A Pope for the 21st Century: What should he do?
The cardinals have gathered. The doors of the Sistine Chapel have closed. All eyes have swung to the roof and the chimney. The process of electing the next pope has begun.
It's a big decision. The new pope will be St. Peter's successor, the head of the Roman Catholic Church, the voice of God on earth, the spiritual leader of over 1 billion Catholics around the world. He'll face an aging flock, a modernizing world and an organization rocked by scandals. Catholics everywhere are praying that God guides those cardinals towards electing a pope that He intended. The rest of the world is praying (or, if they don't pray, crossing their fingers) for a pope who will be able to reinvigorate and reform the church.
Truthfully, whoever is chosen, I think faithful Catholics are going to hail him as God's choice, as the leader they were hoping for. They will love the new pope, no matter what. But will the rest of the world's hopes for a reformer pope be fulfilled? Honestly, I don't know. Sixty-seven out of the one hundred and fifteen cardinal-electors were appointed by Benedict, the Pope Emeritus, so it's more likely that they will share his views on just about everything. But you never know, the new pope could surprise everyone. And if there's one thing those cardinals will agree on, it's that something needs to be done to get people believing in the church again. So there is an outside chance that we'll get a "reformer" pope.
Before you start planning your same-sex marriage in St. Peter's Basilica, note that the definition of "reformer" can only go so far. I've been a Catholic all my life, so I'm not so naive as to think that the new Pope would ever reverse or reconsider their stance towards abortion, premarital sex, priestly celibacy, women in the priesthood, birth control, homosexuality and many other social and moral issues that don't "jive" with the modern world. My hopes for a reformer pope don't even go that far. Baby steps, people. I would be more than happy if a "reformer" pope would emerge who could commit to doing the following:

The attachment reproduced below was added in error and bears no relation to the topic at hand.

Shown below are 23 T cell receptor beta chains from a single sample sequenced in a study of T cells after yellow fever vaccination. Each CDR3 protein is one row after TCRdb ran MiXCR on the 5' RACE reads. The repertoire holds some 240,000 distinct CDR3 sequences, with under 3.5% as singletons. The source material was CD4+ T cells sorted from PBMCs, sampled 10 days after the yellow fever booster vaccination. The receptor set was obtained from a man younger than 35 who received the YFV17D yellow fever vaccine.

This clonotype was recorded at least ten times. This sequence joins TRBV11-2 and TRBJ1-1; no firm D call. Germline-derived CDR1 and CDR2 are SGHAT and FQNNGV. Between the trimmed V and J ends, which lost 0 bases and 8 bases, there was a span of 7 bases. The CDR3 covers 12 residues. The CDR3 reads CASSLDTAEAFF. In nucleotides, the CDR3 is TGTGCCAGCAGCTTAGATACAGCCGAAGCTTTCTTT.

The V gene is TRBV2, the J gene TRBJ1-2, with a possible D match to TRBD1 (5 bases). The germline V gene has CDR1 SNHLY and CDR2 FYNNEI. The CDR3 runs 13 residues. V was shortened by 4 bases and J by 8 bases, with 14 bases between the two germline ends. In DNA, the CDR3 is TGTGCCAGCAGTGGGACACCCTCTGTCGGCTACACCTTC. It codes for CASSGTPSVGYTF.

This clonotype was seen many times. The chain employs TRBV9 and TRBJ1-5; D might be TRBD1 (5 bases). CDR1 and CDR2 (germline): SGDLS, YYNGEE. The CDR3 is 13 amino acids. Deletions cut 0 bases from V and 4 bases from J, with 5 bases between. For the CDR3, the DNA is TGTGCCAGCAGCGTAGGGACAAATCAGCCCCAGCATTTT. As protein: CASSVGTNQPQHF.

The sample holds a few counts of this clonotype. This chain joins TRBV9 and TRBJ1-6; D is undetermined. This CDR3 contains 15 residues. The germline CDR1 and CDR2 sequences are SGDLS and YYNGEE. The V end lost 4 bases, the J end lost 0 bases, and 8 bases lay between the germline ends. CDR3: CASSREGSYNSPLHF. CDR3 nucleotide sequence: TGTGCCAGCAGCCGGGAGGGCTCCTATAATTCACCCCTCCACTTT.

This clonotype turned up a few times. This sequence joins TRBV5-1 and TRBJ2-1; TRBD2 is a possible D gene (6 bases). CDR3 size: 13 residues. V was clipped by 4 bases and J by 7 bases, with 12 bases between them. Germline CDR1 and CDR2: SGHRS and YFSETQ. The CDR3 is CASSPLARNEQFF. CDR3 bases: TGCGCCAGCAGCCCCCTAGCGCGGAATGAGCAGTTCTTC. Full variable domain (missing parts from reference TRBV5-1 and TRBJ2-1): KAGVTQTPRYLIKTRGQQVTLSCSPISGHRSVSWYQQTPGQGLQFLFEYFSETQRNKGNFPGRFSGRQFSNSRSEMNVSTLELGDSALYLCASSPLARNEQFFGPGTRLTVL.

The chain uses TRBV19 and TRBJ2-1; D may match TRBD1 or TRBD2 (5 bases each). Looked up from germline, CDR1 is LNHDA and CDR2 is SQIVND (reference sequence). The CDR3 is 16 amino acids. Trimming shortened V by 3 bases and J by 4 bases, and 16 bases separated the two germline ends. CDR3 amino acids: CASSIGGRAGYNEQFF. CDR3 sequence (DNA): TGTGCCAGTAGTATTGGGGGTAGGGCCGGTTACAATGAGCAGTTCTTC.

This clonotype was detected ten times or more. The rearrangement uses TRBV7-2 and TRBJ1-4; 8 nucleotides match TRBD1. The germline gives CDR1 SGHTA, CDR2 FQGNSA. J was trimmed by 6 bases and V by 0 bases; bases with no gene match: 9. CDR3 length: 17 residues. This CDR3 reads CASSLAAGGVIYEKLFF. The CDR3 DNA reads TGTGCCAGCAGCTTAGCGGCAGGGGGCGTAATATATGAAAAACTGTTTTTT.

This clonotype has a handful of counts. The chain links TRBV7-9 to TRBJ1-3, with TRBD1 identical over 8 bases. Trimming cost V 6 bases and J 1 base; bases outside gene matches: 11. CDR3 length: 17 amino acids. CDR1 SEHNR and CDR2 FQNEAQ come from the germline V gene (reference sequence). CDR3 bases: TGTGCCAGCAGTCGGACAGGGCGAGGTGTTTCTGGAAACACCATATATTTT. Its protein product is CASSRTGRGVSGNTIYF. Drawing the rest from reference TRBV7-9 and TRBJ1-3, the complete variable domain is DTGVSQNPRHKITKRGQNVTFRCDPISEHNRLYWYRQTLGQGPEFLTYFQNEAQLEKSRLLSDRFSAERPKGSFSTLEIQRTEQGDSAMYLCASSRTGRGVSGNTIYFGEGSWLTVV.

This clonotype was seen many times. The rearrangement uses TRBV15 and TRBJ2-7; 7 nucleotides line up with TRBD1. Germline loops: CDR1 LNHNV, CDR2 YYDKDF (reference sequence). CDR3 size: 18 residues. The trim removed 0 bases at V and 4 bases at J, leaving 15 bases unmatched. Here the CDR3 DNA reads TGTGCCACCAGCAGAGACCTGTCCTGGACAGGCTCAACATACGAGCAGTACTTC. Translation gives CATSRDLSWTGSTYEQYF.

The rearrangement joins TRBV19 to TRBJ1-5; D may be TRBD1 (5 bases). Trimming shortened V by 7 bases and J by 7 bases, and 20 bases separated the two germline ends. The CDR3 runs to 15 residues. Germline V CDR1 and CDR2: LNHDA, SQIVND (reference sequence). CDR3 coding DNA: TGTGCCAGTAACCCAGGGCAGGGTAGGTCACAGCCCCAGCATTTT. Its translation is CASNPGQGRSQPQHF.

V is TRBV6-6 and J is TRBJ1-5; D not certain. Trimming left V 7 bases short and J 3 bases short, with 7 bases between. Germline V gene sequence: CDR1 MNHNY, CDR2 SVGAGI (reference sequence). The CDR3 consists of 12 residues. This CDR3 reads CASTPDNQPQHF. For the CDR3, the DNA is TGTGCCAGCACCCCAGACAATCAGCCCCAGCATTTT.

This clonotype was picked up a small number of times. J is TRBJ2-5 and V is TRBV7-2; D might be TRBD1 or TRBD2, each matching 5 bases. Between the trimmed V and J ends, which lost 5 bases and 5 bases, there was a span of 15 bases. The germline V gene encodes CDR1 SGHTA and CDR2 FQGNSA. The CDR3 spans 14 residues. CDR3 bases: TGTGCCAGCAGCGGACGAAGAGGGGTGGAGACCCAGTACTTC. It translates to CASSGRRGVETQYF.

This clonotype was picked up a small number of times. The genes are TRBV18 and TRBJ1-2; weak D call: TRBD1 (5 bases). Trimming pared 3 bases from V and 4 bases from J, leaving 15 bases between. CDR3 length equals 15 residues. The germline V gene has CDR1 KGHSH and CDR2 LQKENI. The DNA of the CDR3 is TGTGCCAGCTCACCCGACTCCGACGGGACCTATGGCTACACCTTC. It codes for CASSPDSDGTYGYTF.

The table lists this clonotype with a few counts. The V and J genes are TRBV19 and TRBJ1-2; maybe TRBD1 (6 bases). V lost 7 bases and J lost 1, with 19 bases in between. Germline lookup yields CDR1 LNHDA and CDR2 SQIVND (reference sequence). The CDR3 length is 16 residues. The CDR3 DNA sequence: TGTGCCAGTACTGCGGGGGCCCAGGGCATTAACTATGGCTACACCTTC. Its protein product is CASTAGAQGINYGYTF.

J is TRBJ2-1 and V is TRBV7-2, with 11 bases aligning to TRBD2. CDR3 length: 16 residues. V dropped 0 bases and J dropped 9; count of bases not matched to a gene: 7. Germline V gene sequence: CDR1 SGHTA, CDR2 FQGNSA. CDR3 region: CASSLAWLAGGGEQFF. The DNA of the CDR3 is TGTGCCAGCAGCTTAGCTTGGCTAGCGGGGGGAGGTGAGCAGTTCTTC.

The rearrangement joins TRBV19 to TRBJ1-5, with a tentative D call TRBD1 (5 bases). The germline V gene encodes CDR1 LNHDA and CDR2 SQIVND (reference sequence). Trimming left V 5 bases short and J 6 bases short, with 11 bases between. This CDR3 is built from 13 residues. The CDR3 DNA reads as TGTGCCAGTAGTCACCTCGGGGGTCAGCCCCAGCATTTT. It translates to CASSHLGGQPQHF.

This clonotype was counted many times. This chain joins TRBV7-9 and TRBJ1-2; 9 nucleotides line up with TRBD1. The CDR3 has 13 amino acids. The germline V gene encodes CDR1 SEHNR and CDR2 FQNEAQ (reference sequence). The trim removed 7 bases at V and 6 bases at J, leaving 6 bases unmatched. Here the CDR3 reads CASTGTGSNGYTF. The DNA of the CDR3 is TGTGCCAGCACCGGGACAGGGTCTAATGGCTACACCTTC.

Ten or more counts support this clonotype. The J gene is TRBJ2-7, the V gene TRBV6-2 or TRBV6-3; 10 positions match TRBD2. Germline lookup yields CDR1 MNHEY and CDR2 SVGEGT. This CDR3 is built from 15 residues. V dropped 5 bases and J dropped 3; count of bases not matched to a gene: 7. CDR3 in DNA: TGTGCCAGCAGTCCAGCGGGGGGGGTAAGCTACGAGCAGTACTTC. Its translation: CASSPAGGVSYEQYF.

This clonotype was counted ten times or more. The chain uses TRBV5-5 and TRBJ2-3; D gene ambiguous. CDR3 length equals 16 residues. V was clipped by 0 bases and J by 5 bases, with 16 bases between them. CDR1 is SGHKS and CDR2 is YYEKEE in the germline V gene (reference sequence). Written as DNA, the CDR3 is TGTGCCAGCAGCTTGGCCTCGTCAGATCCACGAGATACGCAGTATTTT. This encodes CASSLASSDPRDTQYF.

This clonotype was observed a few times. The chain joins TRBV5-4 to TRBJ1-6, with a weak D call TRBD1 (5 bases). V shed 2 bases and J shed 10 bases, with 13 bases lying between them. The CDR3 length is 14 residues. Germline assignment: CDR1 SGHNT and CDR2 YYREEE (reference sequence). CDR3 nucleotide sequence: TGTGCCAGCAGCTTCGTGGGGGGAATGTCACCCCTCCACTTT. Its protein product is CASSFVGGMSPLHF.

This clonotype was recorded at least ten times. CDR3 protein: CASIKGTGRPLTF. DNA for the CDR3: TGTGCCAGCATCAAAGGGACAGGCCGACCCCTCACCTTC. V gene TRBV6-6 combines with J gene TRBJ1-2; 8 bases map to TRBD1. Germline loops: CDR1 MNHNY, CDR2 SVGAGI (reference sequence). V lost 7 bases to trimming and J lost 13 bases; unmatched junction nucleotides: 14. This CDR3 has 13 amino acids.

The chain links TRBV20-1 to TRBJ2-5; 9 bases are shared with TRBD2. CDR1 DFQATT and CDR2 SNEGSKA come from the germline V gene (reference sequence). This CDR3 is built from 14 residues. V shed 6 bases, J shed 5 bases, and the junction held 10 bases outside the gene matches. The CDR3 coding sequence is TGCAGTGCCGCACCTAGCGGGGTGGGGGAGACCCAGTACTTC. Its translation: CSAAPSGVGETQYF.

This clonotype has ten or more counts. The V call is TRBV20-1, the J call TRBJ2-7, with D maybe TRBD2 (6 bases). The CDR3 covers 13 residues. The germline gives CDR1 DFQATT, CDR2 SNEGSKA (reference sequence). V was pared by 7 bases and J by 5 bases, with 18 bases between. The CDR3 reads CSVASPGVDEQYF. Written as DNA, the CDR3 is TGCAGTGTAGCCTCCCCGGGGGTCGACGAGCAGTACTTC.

* A reformer pope must institute a zero tolerance policy towards priests who molest underage minors. This means removing ALL offending priests (past AND present, statute of limitations do NOT apply), publicly apologizing to victims on the Church's behalf, and surrendering the offending priests to police officers for criminal trial.
* A reformer pope would focus on encouraging Christ-like behavior in his own flock, rather than imposing Roman Catholic rules and restrictions on others via legislature, sharia law or other governmental interference. In other words, a reformer pope would respect the separation between church and state.
* If the Church is sincere and consistent in promoting a culture of life, a reformer pope would take a stance not only against abortion, in vitro fertilization and stem cell research, but against the death penalty, human rights violations, and war. He would encourage his followers to campaign as actively, insistently and loudly for the last 3 issues as he does for the first 3.
* A reformer pope would promote a culture of transparency, not secrecy. That means making all -- and I mean ALL -- the documents in the Vatican available for Catholics to view, for scholars to study and explain to the rest of us who don't understand Latin or don't have the time to read through miles of text. The true worth of a religion is shown when its leaders allow their followers to make informed choices, instead of manipulating them into believing what you think God wants them to believe.
* A reformer pope would reverse the Church's stance on birth control, especially as it applies to stopping the spread of AIDS and other sexually-transmitted diseases, at the very least between married couples.
* A reformer pope would exemplify the spirit of brotherhood, sacrifice and spirituality that Jesus lived. I'm not talking about washing the other cardinal's feet once a year during Easter mass. A reformer pope would dump the red Prada shoes and the gilt-laden apartments. Live like the rest of his flock, or even just a little bit above it -- not a mud hovel, but how about a 5,000 square foot apartment instead of a 20,000 square foot palace?. Sell some of those priceless works of art to some government or some rich philanthropist who will agree to display those treasures for the world to see, then use the money to help the world's poor.
I know, it's a tall order. Not every Catholic would agree with me. But I'm still hoping. Praying. Anyone with me?